How it works: Sodinokibi propagates in several ways, including exploiting holes in Oracle WebLogic servers or the Pulse Connect Secure VPN. It targets Microsoft Windows systems and encrypts all files except configuration files. Victims then receive a double threat if they don’t pay the ransom: They won’t get their data back and their sensitive data will be sold or published on underground forums.

Targeted victims: Sodinokibi has infected many different organizations globally outside the regions it excludes.

Attribution: Sodinokibi rose to prominence after GandCrab shut down. An alleged member of the group, using the handle Unknown, confirmed that the ransomware was built on top of an older codebase that the group acquired.

TeslaCrypt

History: TeslaCrypt is a Windows ransomware Trojan first detected in 2015 that targets players of computer games. Several newer versions appeared in quick succession, but the developers shut down operations in May 2016 and released the master decryption key.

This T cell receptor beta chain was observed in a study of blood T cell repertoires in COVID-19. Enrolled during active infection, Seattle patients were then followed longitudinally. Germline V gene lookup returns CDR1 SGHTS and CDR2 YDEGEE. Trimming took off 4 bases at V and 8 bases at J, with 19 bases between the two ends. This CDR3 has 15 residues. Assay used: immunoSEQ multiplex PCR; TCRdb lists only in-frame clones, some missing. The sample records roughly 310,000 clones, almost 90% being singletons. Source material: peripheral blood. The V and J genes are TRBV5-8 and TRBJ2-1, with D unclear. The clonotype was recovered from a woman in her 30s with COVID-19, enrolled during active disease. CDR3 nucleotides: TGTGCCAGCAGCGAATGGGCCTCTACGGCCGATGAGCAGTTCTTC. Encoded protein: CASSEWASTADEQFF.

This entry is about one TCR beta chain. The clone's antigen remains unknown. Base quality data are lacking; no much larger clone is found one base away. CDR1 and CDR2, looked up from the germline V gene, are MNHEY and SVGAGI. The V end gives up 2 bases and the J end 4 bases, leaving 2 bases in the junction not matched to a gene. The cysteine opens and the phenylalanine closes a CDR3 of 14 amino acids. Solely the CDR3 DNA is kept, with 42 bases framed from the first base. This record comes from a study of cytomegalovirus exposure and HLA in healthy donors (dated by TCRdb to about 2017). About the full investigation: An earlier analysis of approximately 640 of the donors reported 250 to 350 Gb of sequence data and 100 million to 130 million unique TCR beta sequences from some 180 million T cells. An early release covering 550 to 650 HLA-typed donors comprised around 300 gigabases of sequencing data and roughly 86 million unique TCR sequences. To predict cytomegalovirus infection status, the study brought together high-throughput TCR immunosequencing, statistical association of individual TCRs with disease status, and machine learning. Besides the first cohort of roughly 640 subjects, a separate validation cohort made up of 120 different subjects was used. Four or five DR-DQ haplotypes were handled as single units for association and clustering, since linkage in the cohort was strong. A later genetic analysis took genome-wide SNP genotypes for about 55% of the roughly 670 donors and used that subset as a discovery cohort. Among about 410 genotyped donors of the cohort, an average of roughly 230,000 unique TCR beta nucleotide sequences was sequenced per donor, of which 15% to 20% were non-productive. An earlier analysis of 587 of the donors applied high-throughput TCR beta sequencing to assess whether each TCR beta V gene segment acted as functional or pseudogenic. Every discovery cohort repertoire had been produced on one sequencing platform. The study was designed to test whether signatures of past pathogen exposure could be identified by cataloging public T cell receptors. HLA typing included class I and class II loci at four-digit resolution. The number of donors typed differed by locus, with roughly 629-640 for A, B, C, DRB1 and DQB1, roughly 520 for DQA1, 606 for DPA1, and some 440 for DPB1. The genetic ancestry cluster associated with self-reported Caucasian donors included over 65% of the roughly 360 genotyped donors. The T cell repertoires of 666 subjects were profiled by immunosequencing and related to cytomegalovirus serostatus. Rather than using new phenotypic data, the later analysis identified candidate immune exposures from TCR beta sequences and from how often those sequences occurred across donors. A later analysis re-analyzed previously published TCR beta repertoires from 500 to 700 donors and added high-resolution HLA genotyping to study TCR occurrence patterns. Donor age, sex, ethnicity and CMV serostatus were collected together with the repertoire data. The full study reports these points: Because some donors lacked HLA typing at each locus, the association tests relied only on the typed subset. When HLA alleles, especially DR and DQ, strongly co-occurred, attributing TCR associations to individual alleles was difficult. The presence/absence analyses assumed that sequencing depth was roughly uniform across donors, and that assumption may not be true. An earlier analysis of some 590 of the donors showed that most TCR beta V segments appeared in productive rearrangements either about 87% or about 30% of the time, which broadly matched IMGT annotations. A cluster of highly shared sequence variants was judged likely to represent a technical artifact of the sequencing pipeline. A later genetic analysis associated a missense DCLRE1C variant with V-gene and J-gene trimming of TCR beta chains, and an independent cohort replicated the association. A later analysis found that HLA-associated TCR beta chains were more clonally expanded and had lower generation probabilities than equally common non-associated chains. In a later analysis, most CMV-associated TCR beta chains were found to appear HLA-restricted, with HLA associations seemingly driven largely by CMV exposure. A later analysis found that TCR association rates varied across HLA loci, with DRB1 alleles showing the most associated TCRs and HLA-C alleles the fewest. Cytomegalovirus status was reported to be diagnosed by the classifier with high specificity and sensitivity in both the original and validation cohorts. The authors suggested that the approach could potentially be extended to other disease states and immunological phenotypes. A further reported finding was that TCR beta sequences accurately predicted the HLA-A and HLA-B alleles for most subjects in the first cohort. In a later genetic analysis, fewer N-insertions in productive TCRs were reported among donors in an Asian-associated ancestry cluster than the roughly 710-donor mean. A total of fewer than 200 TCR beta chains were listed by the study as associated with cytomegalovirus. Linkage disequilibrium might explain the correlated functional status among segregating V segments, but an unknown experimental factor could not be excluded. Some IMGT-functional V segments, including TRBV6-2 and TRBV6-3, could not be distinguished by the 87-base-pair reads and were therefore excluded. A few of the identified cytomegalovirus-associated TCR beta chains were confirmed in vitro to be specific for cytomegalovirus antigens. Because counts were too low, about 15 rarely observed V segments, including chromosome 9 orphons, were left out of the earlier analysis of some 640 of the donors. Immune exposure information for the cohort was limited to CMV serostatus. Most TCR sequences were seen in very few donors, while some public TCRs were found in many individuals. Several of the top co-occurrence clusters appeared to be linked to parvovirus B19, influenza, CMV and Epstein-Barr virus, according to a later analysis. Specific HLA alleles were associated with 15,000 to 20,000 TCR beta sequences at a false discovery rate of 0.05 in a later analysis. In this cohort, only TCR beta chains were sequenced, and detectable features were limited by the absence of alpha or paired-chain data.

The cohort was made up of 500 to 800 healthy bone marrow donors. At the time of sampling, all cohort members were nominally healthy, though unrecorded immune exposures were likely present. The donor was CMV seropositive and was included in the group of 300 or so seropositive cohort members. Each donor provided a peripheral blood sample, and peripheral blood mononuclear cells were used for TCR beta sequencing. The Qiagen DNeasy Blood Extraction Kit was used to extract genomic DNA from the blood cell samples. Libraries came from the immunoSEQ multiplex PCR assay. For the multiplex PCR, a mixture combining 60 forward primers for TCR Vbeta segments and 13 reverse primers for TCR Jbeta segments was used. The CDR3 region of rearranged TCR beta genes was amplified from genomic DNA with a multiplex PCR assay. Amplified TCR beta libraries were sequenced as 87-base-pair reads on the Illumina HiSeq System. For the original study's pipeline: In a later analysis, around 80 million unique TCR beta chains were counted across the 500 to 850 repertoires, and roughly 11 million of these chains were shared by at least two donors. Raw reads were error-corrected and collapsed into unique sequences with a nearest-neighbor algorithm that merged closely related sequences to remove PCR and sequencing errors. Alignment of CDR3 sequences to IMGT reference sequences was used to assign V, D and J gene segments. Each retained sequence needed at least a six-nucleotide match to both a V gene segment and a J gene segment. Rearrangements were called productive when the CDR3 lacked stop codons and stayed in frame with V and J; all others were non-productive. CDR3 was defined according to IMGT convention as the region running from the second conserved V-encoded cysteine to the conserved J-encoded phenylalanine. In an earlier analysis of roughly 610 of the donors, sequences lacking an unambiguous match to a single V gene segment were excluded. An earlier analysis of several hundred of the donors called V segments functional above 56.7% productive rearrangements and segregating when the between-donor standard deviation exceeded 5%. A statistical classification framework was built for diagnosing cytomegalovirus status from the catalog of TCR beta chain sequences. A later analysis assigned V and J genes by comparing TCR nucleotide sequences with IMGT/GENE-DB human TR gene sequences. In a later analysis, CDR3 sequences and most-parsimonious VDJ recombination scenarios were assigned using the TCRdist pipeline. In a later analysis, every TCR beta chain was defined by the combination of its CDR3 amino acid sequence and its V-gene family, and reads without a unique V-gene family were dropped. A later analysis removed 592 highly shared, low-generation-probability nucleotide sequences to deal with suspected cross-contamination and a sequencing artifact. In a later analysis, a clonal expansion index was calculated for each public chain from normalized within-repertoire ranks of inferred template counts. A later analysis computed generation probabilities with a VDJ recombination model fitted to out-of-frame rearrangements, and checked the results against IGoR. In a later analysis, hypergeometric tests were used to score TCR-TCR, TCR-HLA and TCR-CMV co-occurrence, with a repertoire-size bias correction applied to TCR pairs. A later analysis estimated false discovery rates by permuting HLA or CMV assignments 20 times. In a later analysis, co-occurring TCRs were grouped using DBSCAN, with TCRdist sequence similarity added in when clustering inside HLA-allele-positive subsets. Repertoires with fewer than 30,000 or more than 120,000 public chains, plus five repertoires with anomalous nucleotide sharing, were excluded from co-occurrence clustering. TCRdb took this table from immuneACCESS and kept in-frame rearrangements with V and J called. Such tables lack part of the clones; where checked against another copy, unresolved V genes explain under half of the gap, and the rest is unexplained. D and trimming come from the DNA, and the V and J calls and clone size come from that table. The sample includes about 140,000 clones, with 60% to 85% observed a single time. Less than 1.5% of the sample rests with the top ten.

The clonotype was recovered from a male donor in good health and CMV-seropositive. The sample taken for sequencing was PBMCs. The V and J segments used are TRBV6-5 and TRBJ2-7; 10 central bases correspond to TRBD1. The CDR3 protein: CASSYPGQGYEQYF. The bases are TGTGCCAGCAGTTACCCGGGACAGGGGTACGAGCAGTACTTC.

How it works: Once it infects a computer, typically after a victim visits a hacked website that runs an exploit kit, TeslaCrypt looks for and encrypts gaming files such as game saves, recorded replays and user profiles. It then demands a $500 fee in Bitcoin to decrypt the files.

Targeted victims: Computer gamers

Attribution: Unknown

Thanos

History: The Thanos RaaS is relatively new, discovered in late 2019. It is the first to use the RIPlace technique, which can bypass most anti-ransomware methods.

How it works: Advertised in underground forums and other closed channels, Thanos is a customized tool that its affiliates use to create ransomware payloads. Many of the features it offers are designed to evade detection. The Thanos developers have released multiple versions, adding capabilities such as disabling third-party backup, removal of Windows Defender signature files, and features to make forensics more difficult for response teams.

Targeted victims: As an RaaS platform, Thanos can victimize any organization.

Attribution: Unknown         

Wannacry

History: The WannaCry worm spread through computer networks rapidly in May 2017 thanks to the EternalBlue exploit developed by the US National Security Agency (NSA) and then stolen by hackers. It quickly infected millions of Windows computers.

How it works: WannaCry consists of multiple components. It arrives on the infected computer in the form of a dropper, a self-contained program that extracts the other application components embedded within itself including: 

  • An application that encrypts and decrypts data
  • Files containing encryption keys
  • A copy of Tor